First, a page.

By Warren Bobrow, Cocktail Whisperer
You cannot escape the citrus tinged aromatics of Nolet's Dry Gin. They envelop your personal space, spilling down your forehead and onto your nose, eventually filling your head and your memory with their passionate aromas. Grasp the top and twist it off. It's got serious heft to it. Stainless steel in weight, marked with a seal of authenticity and a bottle number. I know you cannot drink great packaging - what's inside the bottle is the most important feature, and the Holland distilled Nolet's is amongst the best botanical style gins out there.
My tasting notes ran the gamut from "Genever-like" to "herbal and botanical in nature" and back to the classic crisp finish and herbal characteristics that say very finely made gin. There's a bit of citrus in there that reveals itself along with the mouth coating finish that goes on and on. I smell freshly cut hay in the nose and the ever-present heat from the 95.2 proof level of alcohol. This you cannot escape. It's very dangerous in a Negroni and absolutely mind erasing with lemon zest infused ice cubes nursed on by a bit of The Bitter Truth Lemon bitters.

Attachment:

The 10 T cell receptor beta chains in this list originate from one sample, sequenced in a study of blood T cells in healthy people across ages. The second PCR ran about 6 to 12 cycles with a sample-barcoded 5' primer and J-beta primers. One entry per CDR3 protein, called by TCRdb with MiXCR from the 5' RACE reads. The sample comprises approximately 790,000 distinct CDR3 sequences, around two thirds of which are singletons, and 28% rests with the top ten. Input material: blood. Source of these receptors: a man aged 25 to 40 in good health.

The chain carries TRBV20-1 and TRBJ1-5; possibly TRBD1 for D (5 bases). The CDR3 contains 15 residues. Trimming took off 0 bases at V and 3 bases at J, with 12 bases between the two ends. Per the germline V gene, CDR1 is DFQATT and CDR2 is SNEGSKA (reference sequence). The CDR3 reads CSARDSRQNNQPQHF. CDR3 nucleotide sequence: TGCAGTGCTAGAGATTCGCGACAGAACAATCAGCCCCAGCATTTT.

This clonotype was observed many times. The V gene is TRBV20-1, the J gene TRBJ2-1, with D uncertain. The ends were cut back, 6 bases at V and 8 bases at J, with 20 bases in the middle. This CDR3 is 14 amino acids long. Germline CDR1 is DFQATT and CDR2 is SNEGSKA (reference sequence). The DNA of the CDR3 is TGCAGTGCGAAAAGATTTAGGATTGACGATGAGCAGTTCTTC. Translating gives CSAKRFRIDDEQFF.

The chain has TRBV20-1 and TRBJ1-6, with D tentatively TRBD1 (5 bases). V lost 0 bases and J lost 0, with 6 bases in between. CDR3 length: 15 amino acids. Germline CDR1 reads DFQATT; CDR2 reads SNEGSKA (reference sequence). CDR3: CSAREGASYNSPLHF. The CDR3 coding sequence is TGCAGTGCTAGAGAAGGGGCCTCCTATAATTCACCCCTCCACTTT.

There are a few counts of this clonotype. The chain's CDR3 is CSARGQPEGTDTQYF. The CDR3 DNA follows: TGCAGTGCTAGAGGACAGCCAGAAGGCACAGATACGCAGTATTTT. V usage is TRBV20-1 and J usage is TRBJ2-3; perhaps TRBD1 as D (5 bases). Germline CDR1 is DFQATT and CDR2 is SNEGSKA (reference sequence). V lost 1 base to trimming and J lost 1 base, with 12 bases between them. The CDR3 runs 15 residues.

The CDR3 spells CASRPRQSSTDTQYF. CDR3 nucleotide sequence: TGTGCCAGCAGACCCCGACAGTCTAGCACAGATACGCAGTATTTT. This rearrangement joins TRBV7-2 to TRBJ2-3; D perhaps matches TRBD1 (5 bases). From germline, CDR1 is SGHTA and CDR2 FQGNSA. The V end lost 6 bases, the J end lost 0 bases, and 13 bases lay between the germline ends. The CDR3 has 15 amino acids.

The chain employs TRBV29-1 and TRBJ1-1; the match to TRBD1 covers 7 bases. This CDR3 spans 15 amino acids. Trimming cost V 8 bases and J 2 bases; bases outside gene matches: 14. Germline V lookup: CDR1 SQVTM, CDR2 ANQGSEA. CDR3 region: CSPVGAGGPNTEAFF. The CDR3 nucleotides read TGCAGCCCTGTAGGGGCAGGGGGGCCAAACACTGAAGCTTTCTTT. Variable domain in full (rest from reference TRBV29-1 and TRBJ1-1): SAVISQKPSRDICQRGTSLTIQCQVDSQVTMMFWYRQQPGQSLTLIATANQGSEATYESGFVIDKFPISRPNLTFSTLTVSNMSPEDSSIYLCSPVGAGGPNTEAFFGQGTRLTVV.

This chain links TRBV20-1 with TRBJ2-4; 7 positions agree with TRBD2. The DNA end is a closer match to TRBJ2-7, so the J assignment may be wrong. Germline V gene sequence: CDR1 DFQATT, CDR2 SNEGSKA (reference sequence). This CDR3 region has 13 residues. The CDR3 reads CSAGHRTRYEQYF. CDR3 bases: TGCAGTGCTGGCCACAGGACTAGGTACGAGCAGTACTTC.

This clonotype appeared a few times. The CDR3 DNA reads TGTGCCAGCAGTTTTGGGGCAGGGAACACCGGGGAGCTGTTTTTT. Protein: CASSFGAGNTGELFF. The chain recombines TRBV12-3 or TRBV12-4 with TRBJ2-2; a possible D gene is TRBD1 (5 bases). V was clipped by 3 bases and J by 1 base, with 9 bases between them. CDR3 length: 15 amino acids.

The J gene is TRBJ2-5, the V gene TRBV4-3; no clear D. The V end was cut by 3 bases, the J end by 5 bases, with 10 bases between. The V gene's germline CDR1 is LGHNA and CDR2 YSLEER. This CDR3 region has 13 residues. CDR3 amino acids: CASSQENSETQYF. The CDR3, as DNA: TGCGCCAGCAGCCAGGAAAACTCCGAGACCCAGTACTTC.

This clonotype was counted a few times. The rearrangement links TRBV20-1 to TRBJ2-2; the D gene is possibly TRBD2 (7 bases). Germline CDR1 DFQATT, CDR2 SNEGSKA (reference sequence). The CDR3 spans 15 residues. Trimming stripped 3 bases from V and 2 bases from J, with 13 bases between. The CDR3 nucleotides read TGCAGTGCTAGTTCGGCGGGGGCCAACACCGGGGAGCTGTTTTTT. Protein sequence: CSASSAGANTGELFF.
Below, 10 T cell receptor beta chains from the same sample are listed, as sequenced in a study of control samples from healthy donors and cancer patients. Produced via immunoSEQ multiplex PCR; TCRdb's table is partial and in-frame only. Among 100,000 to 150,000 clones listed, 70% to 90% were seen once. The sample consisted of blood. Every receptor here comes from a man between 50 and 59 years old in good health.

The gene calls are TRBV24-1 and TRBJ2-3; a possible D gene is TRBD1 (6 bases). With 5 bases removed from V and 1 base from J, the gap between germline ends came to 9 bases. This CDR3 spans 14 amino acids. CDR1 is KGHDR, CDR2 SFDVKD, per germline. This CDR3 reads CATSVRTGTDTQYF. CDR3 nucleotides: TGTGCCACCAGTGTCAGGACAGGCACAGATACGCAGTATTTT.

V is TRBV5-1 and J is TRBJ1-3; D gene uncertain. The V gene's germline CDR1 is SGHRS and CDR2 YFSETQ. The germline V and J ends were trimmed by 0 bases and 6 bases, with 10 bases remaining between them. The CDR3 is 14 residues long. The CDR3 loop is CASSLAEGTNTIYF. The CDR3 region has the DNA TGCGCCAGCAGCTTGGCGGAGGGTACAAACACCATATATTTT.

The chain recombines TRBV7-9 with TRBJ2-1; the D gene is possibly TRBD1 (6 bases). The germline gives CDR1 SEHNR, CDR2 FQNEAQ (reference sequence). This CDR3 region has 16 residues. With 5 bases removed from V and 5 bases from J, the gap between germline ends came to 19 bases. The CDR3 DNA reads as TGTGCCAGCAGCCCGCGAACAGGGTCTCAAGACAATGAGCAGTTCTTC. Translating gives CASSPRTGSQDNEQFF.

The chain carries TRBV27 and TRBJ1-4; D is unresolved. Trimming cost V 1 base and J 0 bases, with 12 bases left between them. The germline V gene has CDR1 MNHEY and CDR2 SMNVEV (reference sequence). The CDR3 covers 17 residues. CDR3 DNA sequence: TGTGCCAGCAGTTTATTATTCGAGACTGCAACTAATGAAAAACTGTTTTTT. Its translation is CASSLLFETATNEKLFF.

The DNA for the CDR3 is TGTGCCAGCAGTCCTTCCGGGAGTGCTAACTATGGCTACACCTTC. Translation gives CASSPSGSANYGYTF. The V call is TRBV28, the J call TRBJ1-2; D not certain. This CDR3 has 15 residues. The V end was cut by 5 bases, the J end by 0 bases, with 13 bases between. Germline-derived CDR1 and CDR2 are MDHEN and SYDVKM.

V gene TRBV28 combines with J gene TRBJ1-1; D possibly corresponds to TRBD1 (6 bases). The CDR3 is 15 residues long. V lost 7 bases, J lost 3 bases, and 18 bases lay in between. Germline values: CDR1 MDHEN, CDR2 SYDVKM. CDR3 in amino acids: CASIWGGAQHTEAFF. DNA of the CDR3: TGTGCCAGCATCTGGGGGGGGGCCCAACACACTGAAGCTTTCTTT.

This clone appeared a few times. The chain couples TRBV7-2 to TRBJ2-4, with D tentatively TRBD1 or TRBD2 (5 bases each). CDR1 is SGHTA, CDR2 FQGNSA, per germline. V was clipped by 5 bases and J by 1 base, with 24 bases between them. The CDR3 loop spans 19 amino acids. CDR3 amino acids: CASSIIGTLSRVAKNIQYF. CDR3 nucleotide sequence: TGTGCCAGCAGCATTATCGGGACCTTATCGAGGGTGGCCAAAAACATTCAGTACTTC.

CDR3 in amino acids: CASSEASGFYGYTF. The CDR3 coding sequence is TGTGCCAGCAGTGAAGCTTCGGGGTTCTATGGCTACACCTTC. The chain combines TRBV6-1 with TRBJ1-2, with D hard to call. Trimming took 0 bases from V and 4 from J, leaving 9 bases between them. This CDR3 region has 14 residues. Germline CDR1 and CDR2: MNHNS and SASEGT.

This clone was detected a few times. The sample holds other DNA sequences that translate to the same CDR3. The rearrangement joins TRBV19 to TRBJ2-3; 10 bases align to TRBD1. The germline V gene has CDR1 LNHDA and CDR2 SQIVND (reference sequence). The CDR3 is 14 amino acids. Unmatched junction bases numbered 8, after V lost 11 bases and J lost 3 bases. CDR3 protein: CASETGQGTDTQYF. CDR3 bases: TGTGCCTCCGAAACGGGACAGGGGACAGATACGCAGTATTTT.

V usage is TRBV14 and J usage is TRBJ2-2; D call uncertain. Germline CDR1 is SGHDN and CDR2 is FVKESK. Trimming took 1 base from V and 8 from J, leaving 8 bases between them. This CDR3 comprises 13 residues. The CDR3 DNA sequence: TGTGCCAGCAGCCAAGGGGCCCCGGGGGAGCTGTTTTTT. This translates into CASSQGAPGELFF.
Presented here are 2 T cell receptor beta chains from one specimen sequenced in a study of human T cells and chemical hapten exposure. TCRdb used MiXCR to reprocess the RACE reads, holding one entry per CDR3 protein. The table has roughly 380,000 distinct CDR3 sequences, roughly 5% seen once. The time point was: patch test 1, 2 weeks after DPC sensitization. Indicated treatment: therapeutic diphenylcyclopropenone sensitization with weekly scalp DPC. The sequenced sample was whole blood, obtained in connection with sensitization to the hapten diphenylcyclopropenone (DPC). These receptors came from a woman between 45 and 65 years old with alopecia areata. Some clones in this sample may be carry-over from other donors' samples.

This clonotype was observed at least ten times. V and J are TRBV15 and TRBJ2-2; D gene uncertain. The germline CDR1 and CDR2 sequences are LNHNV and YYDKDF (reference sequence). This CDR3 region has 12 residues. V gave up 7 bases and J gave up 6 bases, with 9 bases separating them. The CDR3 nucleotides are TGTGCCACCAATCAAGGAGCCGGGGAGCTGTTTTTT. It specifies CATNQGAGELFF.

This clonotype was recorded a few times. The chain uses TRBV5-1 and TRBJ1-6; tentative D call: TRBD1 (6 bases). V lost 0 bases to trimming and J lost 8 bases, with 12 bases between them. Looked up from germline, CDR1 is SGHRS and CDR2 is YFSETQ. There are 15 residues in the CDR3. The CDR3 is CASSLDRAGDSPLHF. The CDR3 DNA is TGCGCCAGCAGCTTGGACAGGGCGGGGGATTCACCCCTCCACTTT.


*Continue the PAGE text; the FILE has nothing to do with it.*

I love The Bitter Truth Lemon Bitters. They remind me of the bitter pith of the lemon without the sweet candy flavors that mar many other lemon bitters on the market. Bitters are not supposed to be like gummy bears. They are meant to add a blast of sour to balance out the sweet! Historically speaking, bitters were originally used as health concentrates. They would be added to a bit of alcohol (ok, maybe more than a bit) and healing would begin.
I can remember the first time I tried gin. I was in the Ivory Coast of Africa with my family. It was 1976. I remember getting off the Pan Am 707 in Abidjan and being assailed immediately by the humidity. The first drink I was given by my "understanding" parents was a tall gin and tonic. I think that it was the first gin and tonic I'd ever enjoyed "for medicinal purposes only"! Why was this for medicinal purposes? Basically, there was a malaria outbreak and not only did I take quinine tablets against this insidious mosquito borne illness, but the relentless heat (100 degrees and 100% humidity) made for a perfect storm of sweat off my young brow. And why not enjoy a gin and tonic with lime? If there was any cocktail that signifies refreshment in equatorial climes, it is the gin and tonic.